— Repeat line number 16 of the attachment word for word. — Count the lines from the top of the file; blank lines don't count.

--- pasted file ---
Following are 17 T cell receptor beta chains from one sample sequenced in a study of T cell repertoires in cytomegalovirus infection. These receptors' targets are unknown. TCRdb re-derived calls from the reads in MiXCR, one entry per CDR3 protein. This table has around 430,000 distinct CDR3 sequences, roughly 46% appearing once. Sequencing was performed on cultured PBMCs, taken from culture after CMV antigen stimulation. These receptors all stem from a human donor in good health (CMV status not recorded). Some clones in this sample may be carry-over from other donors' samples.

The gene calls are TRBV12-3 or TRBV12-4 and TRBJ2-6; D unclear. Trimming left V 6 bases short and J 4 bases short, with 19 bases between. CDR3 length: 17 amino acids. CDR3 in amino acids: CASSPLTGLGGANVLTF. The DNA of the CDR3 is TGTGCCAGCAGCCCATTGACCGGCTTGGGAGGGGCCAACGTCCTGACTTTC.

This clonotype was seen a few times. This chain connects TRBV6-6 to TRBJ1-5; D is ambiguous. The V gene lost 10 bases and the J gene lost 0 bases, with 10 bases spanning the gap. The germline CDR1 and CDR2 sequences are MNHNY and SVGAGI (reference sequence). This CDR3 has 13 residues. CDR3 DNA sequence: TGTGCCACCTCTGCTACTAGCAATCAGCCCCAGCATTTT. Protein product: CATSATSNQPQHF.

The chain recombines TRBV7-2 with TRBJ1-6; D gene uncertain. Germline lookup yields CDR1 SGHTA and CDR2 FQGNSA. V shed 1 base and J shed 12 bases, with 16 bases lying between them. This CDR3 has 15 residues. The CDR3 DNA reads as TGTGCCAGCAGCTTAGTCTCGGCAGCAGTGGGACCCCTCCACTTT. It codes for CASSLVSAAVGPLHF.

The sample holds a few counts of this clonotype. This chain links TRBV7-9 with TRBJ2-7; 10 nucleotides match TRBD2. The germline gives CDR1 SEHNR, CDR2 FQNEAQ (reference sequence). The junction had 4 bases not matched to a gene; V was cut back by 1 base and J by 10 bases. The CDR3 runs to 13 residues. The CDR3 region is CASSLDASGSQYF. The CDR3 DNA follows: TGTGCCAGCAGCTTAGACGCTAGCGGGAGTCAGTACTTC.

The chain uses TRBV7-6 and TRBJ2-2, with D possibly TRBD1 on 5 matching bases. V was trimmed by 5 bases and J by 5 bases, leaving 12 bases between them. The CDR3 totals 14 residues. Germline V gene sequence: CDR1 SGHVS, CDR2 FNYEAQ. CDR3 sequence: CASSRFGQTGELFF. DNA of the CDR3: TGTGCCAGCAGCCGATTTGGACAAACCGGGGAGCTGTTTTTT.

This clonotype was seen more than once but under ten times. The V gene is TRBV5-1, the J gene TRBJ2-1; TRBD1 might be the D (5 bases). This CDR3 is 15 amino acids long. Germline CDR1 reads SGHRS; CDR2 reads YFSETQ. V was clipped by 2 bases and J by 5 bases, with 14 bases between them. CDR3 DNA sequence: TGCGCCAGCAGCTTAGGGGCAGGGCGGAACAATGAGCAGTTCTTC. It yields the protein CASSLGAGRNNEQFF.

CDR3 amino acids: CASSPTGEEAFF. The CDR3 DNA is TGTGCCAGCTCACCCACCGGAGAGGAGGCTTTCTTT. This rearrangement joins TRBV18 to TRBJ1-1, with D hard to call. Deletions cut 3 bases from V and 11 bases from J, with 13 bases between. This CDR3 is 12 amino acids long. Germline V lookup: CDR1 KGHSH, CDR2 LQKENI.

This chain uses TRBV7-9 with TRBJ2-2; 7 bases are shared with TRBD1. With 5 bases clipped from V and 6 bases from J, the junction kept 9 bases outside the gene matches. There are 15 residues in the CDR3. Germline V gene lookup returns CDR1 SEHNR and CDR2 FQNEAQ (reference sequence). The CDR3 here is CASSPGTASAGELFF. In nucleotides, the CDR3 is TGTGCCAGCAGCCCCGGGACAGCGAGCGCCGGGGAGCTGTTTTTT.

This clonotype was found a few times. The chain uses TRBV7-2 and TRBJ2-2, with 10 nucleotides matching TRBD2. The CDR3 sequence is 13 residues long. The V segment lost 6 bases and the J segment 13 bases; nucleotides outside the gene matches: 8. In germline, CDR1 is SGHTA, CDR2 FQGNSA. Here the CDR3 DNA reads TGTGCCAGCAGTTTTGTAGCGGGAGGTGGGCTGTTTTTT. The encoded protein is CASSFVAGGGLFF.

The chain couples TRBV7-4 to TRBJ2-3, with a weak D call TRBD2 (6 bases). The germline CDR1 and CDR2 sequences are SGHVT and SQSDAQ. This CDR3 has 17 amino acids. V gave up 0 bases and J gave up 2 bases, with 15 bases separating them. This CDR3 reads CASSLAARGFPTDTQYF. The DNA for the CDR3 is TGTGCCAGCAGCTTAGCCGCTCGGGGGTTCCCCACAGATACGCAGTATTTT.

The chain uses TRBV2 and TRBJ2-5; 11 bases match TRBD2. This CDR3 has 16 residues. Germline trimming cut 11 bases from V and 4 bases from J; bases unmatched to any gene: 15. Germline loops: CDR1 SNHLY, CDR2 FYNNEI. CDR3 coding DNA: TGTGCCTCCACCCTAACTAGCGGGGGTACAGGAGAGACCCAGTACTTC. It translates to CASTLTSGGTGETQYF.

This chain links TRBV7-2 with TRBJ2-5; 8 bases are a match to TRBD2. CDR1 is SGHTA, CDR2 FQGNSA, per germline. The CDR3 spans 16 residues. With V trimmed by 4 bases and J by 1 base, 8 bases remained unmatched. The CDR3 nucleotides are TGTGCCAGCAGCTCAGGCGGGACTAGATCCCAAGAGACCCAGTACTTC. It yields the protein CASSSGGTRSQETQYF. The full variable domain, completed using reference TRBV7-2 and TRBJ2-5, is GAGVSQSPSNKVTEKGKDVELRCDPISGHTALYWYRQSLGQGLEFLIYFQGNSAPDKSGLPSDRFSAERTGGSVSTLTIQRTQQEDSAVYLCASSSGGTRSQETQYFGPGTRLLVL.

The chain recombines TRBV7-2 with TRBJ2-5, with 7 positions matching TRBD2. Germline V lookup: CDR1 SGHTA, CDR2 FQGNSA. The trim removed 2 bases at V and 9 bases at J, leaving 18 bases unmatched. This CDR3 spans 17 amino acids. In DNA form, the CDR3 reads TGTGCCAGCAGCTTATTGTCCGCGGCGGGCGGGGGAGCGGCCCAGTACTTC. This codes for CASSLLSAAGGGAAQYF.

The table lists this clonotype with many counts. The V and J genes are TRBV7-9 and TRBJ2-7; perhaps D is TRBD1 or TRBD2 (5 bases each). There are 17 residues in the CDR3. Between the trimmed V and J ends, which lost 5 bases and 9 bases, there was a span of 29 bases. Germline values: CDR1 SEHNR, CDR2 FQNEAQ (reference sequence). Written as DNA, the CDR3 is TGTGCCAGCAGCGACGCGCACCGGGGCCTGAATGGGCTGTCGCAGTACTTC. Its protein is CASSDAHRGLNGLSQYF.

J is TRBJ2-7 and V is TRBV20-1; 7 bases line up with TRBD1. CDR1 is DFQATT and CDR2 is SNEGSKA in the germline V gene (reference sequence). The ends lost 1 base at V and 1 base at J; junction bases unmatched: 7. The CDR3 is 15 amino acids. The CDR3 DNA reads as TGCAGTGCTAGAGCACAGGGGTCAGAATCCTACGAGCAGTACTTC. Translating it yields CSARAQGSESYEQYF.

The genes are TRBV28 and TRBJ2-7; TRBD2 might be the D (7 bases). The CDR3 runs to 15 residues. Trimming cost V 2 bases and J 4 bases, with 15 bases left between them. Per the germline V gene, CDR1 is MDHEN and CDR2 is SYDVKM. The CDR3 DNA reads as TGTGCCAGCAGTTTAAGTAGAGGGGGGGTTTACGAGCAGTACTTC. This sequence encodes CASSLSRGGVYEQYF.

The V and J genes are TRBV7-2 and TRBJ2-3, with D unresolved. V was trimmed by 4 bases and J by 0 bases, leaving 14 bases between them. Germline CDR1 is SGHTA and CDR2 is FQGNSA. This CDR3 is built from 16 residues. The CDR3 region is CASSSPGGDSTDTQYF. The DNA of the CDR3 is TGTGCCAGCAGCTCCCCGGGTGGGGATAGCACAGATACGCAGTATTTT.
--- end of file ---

J is TRBJ2-7 and V is TRBV20-1; 7 bases line up with TRBD1. CDR1 is DFQATT and CDR2 is SNEGSKA in the germline V gene (reference sequence). The ends lost 1 base at V and 1 base at J; junction bases unmatched: 7. The CDR3 is 15 amino acids. The CDR3 DNA reads as TGCAGTGCTAGAGCACAGGGGTCAGAATCCTACGAGCAGTACTTC. Translating it yields CSARAQGSESYEQYF.